Think you're giving your baby the best start in life by making your own homemade baby food? Think again, moms and dads — those organic, whole food purees might not be as beneficial as you've been led to believe.
Study Shows Spoon-feeding Leads to Sugary Preferences
According to a new study in the BMJ Open medical journal, the method parents use to introduce solid foods can have a significant impact on a child's future food preferences. Psychologists from the University of Nottingham determined that the traditional method of introducing solids — which involves spoon-feeding purees (whether homemade or store-bought) into the mouths of infants — may lead to a preference for sweet foods later in life.
By contrast, babies who are offered solid finger foods of their own choosing, a method referred to as baby-led weaning, tend to prefer healthy carbohydrates over sugary foods. They also learn to regulate their own food intake, which leads to a healthier BMI (body mass index). The authors of the study conclude:
"Our results suggest that baby-led weaning promotes healthy food preferences in early childhood that could protect against obesity. This finding is of note given the serious problems with childhood obesity facing many modern societies."
The Basics of Baby-Led Weaning
There are literally hundreds of books and websites devoted to teaching parents how to make their own baby food purees, and don't worry — they aren't completely useless. The idea of preparing real food for your baby, instead of buying the prepared jars that are often loaded with sugar and other unnecessary ingredients, is definitely a step in the right direction.
But baby-led weaning makes all that mashing and grinding and extra work unnecessary. Instead of spending hours in your kitchen making special purees, just offer baby soft pieces or strips of age-appropriate foods. You can still cook for your baby, and fresh, seasonal foods are still the best choices, but your focus should be on foods baby can feed himself, rather than foods you have to feed him with a spoon. The basics of baby-led weaning include:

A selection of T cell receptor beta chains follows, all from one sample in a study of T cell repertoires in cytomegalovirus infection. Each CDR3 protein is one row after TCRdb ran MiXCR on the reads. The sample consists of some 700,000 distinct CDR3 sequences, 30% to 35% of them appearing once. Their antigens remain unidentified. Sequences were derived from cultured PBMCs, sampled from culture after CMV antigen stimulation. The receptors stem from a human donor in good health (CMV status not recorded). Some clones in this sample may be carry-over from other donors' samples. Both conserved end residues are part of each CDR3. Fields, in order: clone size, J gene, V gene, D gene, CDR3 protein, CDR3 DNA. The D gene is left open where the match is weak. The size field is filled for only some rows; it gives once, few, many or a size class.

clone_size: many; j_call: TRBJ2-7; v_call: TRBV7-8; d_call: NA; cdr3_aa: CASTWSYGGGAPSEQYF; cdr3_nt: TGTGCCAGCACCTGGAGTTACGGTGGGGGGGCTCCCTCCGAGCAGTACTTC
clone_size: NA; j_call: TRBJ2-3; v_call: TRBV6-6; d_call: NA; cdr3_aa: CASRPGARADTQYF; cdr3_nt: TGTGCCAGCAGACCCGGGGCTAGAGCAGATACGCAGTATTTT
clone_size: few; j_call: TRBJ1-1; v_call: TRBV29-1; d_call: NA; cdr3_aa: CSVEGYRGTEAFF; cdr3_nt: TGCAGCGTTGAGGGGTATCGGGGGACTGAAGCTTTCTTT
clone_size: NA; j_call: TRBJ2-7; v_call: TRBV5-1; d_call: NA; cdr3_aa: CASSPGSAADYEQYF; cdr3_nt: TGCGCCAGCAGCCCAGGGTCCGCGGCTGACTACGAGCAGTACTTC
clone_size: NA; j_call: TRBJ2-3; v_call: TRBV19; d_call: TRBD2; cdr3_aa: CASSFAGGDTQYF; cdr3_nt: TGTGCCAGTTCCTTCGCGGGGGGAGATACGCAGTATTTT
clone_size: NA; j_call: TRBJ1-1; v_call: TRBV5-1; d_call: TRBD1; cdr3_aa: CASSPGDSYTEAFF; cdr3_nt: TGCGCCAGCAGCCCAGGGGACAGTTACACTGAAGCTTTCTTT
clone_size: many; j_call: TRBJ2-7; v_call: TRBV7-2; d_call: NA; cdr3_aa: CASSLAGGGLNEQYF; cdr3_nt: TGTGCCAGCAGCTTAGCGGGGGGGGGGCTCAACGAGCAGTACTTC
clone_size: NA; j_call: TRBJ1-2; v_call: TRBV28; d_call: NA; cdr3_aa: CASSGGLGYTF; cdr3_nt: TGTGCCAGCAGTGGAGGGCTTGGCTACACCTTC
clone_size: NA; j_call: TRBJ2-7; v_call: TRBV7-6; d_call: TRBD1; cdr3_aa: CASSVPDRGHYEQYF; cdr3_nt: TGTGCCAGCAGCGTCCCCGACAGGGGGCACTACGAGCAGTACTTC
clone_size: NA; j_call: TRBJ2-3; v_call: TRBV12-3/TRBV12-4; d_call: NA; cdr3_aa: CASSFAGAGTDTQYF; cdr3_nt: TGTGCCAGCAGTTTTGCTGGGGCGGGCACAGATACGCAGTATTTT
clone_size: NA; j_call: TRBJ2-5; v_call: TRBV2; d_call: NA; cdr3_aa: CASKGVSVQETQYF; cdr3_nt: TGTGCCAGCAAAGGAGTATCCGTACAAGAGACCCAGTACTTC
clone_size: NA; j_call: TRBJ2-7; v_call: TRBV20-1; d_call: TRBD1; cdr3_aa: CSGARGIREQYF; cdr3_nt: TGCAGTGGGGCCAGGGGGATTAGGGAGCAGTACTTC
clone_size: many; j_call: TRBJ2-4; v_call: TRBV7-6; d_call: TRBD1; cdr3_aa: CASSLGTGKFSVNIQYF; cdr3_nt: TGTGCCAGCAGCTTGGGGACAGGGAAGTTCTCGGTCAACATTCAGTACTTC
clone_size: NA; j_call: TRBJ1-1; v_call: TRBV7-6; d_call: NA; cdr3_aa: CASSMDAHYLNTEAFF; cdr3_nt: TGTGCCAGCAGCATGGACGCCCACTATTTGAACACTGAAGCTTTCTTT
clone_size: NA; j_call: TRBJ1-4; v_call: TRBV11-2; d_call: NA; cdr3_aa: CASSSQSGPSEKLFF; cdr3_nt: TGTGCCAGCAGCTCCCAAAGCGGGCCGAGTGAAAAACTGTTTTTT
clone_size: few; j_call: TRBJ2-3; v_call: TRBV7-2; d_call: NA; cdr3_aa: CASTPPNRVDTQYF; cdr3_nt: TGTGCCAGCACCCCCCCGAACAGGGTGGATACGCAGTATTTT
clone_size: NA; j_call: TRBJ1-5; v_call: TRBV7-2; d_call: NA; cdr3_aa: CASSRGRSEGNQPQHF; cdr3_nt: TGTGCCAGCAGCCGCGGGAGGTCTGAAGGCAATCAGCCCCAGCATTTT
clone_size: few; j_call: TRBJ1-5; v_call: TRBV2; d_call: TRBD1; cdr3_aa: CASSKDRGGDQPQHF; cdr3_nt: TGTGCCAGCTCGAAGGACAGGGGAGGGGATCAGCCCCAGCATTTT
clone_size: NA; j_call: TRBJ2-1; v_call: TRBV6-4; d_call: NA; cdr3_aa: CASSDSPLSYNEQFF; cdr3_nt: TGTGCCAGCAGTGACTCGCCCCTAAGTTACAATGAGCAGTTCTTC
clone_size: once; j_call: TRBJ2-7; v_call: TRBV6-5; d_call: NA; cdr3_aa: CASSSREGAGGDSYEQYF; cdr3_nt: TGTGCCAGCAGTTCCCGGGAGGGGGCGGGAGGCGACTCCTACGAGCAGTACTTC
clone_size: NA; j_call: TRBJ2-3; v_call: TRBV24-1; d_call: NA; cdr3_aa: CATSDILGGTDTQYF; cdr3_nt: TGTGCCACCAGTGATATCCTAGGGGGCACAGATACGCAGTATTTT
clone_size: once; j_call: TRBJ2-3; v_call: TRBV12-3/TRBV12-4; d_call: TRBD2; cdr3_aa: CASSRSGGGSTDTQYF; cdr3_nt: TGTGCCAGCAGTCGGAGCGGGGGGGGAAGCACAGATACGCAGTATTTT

- waiting until baby is developmentally ready for solid foods, which typically occurs when he is about 6 months old.
- skipping purees completely and starting instead with pieces of soft foods, such as banana or avocado.
- offering food to baby, but letting her decide if she wants to play with it or eat it.
Should We Skip Spoon-feeding Completely?
Confused? You're not alone. Many parents find themselves frustrated by the conflicting information they receive about how and when to start solids, and advice still varies from doctor to doctor. As with just about every other aspect of parenting, this is one where we're all going to have to do our homework, and then make our own decisions about what works best for our families and our babies.
More Resources for Starting Solids
- Baby-Led Weaning: The Essential Guide to Introducing Solid Foods - Gill Rapley's book is a comprehensive resource about baby-led weaning.
- FAQ's: Starting Solid Foods - This page at Ask Dr. Sears provides answers to many common questions that parents ask about introducing solids.
- How to Make Your Own Baby Food - Not convinced by this latest study and still want to make your own baby food? Baby Center has you covered.
- Peanut Butter Baby Food? No Reason Not To - One mom shares her reasons for ignoring traditional recommendations and feeding baby her own way in this Parenting Squad article, which has received over 50 comments.
Who knew baby food was such a hot topic? Do you make your own, or is that a waste of time? And what do you think of baby-led weaning? Come on ... we know you have opinions, tell us what you think!